Wash­ing­ton visit may not boost Abe’s rule

Global Times US Edition - - ASIANREVIEW - By Li Ruoyu The au­thor is an as­so­ciate pro­fes­sor at the school of his­tory and cul­ture, Sichuan Univer­sity. opin­ion@glob­al­times.com.cn

Ja­panese Prime Min­is­ter Shinzo Abe em­barked on a visit to the US Tues­day and it was re­ported that he will again play golf with US Pres­i­dent Don­ald Trump on Wed­nes­day. Abe pins hopes on golf to re­vive a bro­mance with Trump. “Golf diplo­macy” has been a char­ac­ter­is­tic of Abe’s diplo­macy to the US. In Fe­bru­ary and Novem­ber 2017, Abe and Trump golfed twice.

How­ever, be it the US with­drawal from the Tran­sPa­cific Part­ner­ship, or Wash­ing­ton’s direct con­tact with North Korea by­pass­ing Japan, “golf diplo­macy” has yielded lit­tle. Trump’s ac­cep­tance of a face-to-face meet­ing with North Korean leader Kim Jong-un shocked Japan. Based on Japan’s re­sponse, the de­ci­sion was not the re­sult of ne­go­ti­a­tions be­tween Wash­ing­ton and Tokyo. Japan’s Min­istry of Foreign Af­fairs felt the same sense of cri­sis as when lead­ers from China and US met face-to-face un­der the ten­ure of then US Pres­i­dent Richard Nixon.

Japan hopes to take ad­van­tage of the frame­work of Six-Party Talks to en­sure its in­flu­ence on the Korean Penin­sula is­sue. But Trump’s un­pre­dictable moves dis­rupted the plan. Hence Abe will likely high­light the frame­work of US-Japan al­liance and fig­ure out Japan’s po­si­tion in US North Korea pol­icy dur­ing this visit.

The worst diplo­matic sce­nario for Japan is that it is no longer re­garded as a big power by in­ter­na­tional so­ci­ety. Take the North Korea is­sue. It’s ob­vi­ous that Japan was not seen as a party that the US needs to ne­go­ti­ate with.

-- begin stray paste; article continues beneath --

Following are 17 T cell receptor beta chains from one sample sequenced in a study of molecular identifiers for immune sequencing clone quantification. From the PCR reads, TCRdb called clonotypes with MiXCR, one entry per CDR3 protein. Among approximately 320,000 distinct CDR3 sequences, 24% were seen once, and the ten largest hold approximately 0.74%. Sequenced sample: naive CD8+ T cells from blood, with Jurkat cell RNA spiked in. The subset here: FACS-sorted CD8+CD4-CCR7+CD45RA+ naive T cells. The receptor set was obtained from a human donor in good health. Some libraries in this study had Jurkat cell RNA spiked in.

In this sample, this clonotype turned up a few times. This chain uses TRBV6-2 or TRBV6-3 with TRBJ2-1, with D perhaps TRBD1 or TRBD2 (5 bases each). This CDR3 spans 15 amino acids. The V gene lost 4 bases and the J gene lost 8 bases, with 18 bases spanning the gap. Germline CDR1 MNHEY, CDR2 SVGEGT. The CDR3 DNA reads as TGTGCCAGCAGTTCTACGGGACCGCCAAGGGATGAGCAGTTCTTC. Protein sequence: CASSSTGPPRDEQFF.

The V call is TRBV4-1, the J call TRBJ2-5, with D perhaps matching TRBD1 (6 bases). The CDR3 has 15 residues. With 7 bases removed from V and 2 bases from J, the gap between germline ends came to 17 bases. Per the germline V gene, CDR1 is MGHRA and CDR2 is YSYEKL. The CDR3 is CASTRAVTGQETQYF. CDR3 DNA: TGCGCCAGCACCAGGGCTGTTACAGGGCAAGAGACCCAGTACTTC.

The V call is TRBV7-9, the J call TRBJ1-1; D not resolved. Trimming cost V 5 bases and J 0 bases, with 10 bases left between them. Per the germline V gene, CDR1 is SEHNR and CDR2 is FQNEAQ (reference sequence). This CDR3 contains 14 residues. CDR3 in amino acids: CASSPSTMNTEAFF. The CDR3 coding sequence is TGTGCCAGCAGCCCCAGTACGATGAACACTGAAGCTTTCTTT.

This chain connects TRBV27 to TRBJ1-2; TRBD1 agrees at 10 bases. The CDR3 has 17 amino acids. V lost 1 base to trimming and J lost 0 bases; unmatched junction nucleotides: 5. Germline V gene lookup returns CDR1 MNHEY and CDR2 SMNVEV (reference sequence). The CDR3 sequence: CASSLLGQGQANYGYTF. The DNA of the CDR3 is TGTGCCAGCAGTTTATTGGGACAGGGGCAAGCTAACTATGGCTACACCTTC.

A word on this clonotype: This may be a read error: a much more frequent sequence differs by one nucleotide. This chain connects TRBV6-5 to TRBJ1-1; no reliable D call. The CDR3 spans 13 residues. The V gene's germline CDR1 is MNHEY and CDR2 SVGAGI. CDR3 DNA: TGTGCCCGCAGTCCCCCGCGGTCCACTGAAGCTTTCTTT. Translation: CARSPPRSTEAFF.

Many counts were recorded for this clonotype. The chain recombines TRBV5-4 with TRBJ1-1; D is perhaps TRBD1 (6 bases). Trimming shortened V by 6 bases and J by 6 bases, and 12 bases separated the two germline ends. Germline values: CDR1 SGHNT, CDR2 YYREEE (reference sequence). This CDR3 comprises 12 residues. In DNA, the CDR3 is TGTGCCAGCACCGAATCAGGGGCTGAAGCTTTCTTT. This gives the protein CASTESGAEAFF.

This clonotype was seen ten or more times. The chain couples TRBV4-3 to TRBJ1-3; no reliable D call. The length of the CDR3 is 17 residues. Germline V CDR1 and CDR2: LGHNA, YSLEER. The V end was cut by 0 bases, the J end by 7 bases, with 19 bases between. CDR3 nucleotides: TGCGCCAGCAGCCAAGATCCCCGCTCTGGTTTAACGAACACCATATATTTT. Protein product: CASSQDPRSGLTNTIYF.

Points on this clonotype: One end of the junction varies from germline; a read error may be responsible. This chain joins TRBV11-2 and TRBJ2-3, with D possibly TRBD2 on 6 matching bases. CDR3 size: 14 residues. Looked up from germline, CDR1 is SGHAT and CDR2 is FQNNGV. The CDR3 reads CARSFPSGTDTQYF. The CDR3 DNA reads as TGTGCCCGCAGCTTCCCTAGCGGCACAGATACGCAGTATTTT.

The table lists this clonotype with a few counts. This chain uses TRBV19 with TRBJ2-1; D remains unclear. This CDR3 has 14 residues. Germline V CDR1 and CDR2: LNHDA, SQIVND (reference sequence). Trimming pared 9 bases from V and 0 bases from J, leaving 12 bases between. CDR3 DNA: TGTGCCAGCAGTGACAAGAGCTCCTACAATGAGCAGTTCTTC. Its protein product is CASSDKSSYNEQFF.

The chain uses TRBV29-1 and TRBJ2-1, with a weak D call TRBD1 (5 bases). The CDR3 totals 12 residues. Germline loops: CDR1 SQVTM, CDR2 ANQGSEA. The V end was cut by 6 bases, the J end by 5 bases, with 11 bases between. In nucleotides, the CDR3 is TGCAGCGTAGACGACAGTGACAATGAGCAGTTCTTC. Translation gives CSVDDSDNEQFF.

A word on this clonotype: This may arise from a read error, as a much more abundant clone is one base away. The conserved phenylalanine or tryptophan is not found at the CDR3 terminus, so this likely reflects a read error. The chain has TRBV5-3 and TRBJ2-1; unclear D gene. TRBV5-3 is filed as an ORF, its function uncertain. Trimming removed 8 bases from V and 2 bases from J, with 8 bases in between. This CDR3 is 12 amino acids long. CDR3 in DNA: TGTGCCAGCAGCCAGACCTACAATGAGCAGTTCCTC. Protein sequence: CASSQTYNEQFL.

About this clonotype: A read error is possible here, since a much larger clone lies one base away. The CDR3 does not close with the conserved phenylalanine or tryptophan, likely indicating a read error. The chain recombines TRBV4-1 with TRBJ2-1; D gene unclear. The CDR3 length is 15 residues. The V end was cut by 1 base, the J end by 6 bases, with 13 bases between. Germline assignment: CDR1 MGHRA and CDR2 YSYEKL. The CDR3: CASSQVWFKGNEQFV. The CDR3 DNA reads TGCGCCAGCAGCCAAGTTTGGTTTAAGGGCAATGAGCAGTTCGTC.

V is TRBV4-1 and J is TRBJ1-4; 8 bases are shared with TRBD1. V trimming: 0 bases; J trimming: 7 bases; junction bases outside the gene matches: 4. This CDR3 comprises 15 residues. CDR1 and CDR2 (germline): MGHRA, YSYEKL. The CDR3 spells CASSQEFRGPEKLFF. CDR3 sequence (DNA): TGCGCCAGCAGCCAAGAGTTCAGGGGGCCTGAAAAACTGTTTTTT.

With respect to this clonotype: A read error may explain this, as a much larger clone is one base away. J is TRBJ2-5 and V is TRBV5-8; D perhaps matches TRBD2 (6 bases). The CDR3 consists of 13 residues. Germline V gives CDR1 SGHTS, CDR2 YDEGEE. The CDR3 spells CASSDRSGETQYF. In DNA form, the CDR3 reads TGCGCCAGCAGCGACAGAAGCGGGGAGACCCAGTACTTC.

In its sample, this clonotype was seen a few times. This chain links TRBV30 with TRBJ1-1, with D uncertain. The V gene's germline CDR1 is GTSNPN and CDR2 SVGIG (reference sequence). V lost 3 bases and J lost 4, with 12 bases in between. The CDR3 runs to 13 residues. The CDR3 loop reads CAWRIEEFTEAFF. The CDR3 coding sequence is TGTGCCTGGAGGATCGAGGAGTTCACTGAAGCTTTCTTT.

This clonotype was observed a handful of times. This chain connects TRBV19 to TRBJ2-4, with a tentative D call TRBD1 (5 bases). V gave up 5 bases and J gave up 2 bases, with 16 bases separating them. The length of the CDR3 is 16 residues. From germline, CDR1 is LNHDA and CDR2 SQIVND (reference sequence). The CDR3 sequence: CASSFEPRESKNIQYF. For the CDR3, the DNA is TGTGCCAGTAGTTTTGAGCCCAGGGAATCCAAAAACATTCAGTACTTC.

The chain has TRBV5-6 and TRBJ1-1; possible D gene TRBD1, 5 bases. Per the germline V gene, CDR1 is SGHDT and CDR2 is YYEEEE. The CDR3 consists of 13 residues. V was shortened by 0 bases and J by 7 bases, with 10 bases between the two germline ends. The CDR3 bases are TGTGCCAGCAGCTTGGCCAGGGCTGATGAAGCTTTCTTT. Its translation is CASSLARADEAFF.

More­over, Kim paid an un­of­fi­cial vis- it to China shortly af­ter it was re­ported he was set to meet Trump. Dur­ing his stay in Bei­jing, he em­pha­sized that “the DPRK[North Korea]-China friend­ship, which was founded and nur­tured by the el­der gen­er­a­tions of lead­ers of both coun­tries, is un­shak­able. It is a strate­gic choice of the DPRK to pass on and de­velop friend­ship with China un­der the new sit­u­a­tion, and it will re­main un­changed un­der any cir­cum­stances.” Kim’s China visit shows the great im­por­tance North Korea has at­tached to China and the US, in­di­cat­ing Japan has been side­lined.

The eco­nomic is­sue be­tween Japan and the US also de­serves at­ten­tion dur­ing Abe’s US trip. Al­though the trade dis­putes be­tween China and the US have given Japan some ma­neu­ver­ing room, Japan should not for­get that Trump re­peat­edly crit­i­cized Tokyo for un­fair trade prac­tices dur­ing his pres­i­den­tial cam­paign.

Trump has ex­pressed wor­ries over the US-Japan trade deficit, say­ing that Japan drops bowling balls on US cars dur­ing in­spec­tion to shut them out of the mar­ket and ac­cus­ing the Ja­panese govern­ment of de­valu­ing the yen to gain a trade ad­van­tage. The Ky­oto News warned shortly af­ter Trump as­sumed of­fice that slug­gish de­mand at home would make the Ja­panese econ­omy vul­ner­a­ble to ex­ter­nal shock and if a po­ten­tial change in US trade pol­icy height­ens un­cer­tainty about the global eco­nomic out­look, it could drag down the Japa- nese econ­omy, pow­ered by ex­ter­nal de­mand.

If Trump can­not get what he wants from a trade war with China, his next tar­get prob­a­bly will be Japan and the US must win against Japan, as for the US, los­ing once can be ex­plained but los­ing twice would be un­ac­cept­able.

Japan is on the list of coun­tries that the US would im­pose heavy steel and alu­minum tar­iffs. If Abe per­forms poorly and fails to add Japan to the ex­emp­tion list dur­ing his US visit, Japan will have to pay a dear price eco­nom­i­cally.

A chain of is­sues in the diplo­matic and eco­nomic fields have cor­nered Abe. If the US and North Korea reach some deal, this will not only af­fect Japan’s foreign pol­icy but also its do­mes­tic pol­icy. The Abe govern­ment has used North Korean nu­clear threats as an ex­cuse to ad­vo­cate con­sti­tu­tional re­vi­sion. If there is a break­through be­tween Wash­ing­ton and Py­ongyang in man­ag­ing North Korea’s nu­clear weapons, how can Abe con­vince the pub­lic to sup­port a con­sti­tu­tional amend­ment?

The crony­ism scan­dal has dam­aged Abe’s rep­u­ta­tion. Abe hopes to take the op­por­tu­nity of his US trip to help him out of a do­mes­tic quag­mire. How­ever the eco­nomic price in ex­change for US po­lit­i­cal sup­port will be paid by the Ja­panese peo­ple. If the ex­pense is un­af­ford­able, the trip will not help him re­gain ap­proval but will be­come the last cause of his fail­ure.

Il­lus­tra­tion: Liu Rui/GT

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